While the option exists to field them with PIATs, this option was not in the box. I have a lot of anti-tank as it is, so perhaps they can find a use solely harassing enemy infantry. I may go back and replace the Bren gun on the top with a Vickers, drastically increasing their firepower.

The box has not yet given up all of its goodies. I also got a Motor Platoon of infantry to accompany my tanks!

Surprisingly good looking infantry!

I was expecting soft sculpts, but in all honesty these are great! The detail is mostly sharp, and at this scale they are particularly good, and durable! The kit comes with only five stands, but the sheer amount of spares has me wondering if I should get a few more!

These will be either a joy or a pain to paint, depending on how much detail I choose to add!

I assembled them glued to the stands; my limited experience with Team Yankee infantry has shown me that it is fairly easy to paint them on the stands if you aren’t overly picky about detail. Still, they should have enough detail to take a wash well.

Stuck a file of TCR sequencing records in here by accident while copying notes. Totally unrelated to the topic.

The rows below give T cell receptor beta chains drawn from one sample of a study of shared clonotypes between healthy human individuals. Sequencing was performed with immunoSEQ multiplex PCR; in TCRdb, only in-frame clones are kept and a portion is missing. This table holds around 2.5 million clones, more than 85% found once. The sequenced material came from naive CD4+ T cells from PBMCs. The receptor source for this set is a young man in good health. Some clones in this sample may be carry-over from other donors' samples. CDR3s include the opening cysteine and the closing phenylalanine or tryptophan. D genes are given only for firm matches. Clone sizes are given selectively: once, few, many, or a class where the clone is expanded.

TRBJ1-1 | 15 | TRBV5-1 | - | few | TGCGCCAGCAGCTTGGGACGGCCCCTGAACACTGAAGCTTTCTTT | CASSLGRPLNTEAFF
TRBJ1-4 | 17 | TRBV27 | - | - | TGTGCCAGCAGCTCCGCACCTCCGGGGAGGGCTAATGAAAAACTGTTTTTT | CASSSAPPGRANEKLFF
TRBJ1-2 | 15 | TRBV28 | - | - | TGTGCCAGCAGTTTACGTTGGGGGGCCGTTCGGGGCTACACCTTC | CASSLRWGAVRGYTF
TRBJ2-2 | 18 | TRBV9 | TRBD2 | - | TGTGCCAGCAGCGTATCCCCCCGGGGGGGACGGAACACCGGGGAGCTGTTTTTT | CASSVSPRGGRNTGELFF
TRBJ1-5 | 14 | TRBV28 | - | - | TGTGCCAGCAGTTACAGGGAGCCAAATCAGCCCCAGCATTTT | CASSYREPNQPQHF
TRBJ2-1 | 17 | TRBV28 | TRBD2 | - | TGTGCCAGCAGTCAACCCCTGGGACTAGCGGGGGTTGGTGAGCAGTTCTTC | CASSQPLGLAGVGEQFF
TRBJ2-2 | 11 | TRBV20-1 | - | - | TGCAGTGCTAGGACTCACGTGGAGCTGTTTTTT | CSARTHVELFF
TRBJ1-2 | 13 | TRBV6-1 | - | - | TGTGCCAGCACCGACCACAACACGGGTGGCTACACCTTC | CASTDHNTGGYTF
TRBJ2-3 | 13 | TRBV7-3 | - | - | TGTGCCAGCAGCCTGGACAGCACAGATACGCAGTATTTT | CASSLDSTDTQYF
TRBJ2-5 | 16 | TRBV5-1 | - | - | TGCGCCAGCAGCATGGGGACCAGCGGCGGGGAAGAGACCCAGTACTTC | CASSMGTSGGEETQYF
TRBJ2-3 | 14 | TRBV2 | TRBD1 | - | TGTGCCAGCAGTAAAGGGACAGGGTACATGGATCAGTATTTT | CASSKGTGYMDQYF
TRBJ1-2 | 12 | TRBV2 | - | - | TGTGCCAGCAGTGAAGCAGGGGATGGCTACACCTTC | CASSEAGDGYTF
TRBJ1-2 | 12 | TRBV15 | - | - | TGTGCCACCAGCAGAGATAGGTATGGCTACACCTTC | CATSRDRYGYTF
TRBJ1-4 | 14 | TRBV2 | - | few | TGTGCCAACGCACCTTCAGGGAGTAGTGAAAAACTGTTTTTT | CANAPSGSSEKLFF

The officer has quite a bit of character for being this small!

I intend to use my infantry to hold my own objectives on the defense, or to aid my Churchills on the attack. With a PIAT team of their own, they can defend themselves against armour in a pinch.

Finally, we have four 25pdr Field Guns! I was expecting these to be rather fiddly, and they were a little. But they still went together rather quickly!

Ready to receive coordinates!

While small and rather fiddly to put together, the limited parts count meant they went together really fast. The majority of the time was spent laying out the crew on the bases. They are almost miniature dioramas!

I wasn’t sure about the limber until I saw it on the base. They add just that little bit extra.

For a unit I wasn’t too jazzed about, they were a lot of fun to build, and a good way to end off building the box. While these are already replaced with reinforcements in the way of Sextons, they are still really pretty little field guns, and might see some play on occassion!